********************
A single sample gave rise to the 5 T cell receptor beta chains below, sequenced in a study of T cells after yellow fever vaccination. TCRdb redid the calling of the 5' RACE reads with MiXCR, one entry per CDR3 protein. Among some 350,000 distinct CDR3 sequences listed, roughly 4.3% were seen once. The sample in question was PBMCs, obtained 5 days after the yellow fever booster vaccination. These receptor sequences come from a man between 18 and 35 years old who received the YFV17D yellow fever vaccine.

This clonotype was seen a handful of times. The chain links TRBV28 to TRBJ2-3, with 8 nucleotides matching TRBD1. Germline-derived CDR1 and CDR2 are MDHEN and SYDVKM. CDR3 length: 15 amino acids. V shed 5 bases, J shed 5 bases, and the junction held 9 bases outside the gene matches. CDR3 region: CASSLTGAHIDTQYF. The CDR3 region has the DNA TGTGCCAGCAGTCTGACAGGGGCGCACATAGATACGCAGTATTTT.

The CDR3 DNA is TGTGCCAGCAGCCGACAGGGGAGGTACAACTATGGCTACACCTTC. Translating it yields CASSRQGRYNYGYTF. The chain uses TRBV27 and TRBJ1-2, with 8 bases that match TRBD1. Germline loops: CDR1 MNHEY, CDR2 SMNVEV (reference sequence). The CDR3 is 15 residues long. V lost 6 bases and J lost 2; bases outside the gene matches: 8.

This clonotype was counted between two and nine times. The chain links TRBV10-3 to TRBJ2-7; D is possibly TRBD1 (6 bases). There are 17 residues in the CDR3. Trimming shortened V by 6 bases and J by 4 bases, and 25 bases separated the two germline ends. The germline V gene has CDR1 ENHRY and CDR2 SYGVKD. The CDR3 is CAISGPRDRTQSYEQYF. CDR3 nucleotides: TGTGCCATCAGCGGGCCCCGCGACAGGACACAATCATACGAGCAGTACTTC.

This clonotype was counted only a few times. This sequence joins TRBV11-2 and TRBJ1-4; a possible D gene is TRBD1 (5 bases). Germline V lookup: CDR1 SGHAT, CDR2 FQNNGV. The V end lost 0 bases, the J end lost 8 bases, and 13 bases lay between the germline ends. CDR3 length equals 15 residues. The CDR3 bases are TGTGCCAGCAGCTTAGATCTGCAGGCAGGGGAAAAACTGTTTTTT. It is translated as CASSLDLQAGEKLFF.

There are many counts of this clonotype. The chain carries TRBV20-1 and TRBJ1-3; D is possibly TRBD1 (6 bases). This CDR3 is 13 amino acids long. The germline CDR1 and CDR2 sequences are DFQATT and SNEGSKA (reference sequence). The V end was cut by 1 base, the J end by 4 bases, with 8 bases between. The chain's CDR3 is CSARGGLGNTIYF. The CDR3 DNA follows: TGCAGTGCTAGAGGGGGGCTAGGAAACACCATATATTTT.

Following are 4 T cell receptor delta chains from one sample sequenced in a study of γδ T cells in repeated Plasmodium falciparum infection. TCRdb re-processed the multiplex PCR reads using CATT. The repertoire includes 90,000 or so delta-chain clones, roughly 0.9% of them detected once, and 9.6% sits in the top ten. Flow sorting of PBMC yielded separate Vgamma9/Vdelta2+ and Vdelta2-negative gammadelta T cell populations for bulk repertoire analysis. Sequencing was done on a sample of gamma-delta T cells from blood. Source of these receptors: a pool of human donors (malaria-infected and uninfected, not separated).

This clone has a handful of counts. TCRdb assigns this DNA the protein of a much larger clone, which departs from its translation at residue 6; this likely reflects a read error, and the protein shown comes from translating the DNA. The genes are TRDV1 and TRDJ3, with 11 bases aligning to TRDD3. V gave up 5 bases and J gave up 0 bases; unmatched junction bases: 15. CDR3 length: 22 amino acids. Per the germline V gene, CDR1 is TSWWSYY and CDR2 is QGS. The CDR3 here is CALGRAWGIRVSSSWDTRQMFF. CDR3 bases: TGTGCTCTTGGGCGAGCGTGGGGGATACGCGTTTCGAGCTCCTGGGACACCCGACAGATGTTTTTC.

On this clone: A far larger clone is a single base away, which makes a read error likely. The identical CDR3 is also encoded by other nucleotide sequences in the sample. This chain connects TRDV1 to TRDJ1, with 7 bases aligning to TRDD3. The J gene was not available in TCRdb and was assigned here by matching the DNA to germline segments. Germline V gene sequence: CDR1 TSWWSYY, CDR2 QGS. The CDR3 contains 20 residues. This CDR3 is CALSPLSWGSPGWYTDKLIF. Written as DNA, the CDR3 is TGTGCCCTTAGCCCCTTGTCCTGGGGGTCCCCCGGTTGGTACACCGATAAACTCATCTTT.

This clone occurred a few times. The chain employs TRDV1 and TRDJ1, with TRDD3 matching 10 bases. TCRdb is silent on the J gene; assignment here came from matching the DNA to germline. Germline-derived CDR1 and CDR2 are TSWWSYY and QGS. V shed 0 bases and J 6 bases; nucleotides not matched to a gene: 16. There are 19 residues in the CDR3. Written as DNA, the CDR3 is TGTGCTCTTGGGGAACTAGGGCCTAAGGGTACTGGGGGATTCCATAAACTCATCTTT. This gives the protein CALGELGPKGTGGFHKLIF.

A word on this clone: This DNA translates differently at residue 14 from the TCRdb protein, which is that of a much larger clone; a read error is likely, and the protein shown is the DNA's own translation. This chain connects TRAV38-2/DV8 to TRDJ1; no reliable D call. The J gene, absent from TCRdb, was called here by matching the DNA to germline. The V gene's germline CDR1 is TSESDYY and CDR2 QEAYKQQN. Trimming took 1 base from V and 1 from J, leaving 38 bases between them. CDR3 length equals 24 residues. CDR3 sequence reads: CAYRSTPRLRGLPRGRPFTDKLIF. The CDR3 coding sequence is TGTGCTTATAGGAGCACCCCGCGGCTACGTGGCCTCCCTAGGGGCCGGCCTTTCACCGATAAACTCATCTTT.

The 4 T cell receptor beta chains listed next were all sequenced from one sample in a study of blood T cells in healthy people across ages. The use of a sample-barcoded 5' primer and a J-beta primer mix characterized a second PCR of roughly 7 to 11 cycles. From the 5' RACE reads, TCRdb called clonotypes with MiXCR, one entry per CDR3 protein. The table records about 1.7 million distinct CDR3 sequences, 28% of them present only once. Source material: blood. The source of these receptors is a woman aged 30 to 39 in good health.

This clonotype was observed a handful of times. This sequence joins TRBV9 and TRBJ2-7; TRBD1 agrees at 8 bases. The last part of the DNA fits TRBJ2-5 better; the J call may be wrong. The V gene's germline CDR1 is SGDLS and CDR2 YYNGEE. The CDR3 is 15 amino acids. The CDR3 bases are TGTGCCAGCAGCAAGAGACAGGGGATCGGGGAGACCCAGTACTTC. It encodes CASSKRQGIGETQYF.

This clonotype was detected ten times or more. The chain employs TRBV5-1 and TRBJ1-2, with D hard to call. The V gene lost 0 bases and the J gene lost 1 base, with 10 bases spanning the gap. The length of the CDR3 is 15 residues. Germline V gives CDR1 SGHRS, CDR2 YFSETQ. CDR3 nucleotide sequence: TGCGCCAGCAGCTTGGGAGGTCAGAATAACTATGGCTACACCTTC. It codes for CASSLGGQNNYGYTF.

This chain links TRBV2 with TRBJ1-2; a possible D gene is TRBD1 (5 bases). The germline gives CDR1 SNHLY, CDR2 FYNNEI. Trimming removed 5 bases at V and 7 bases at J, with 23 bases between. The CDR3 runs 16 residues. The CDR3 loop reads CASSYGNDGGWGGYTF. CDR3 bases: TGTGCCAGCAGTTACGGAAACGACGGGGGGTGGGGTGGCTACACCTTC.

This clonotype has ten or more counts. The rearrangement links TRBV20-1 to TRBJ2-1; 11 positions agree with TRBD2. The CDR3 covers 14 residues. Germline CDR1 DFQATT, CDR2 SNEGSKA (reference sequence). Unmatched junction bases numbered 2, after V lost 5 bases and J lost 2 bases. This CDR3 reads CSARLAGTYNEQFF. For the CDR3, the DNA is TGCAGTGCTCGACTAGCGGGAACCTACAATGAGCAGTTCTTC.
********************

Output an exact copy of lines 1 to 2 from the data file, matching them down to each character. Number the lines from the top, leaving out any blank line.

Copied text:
A single sample gave rise to the 5 T cell receptor beta chains below, sequenced in a study of T cells after yellow fever vaccination. TCRdb redid the calling of the 5' RACE reads with MiXCR, one entry per CDR3 protein. Among some 350,000 distinct CDR3 sequences listed, roughly 4.3% were seen once. The sample in question was PBMCs, obtained 5 days after the yellow fever booster vaccination. These receptor sequences come from a man between 18 and 35 years old who received the YFV17D yellow fever vaccine.

This clonotype was seen a handful of times. The chain links TRBV28 to TRBJ2-3, with 8 nucleotides matching TRBD1. Germline-derived CDR1 and CDR2 are MDHEN and SYDVKM. CDR3 length: 15 amino acids. V shed 5 bases, J shed 5 bases, and the junction held 9 bases outside the gene matches. CDR3 region: CASSLTGAHIDTQYF. The CDR3 region has the DNA TGTGCCAGCAGTCTGACAGGGGCGCACATAGATACGCAGTATTTT.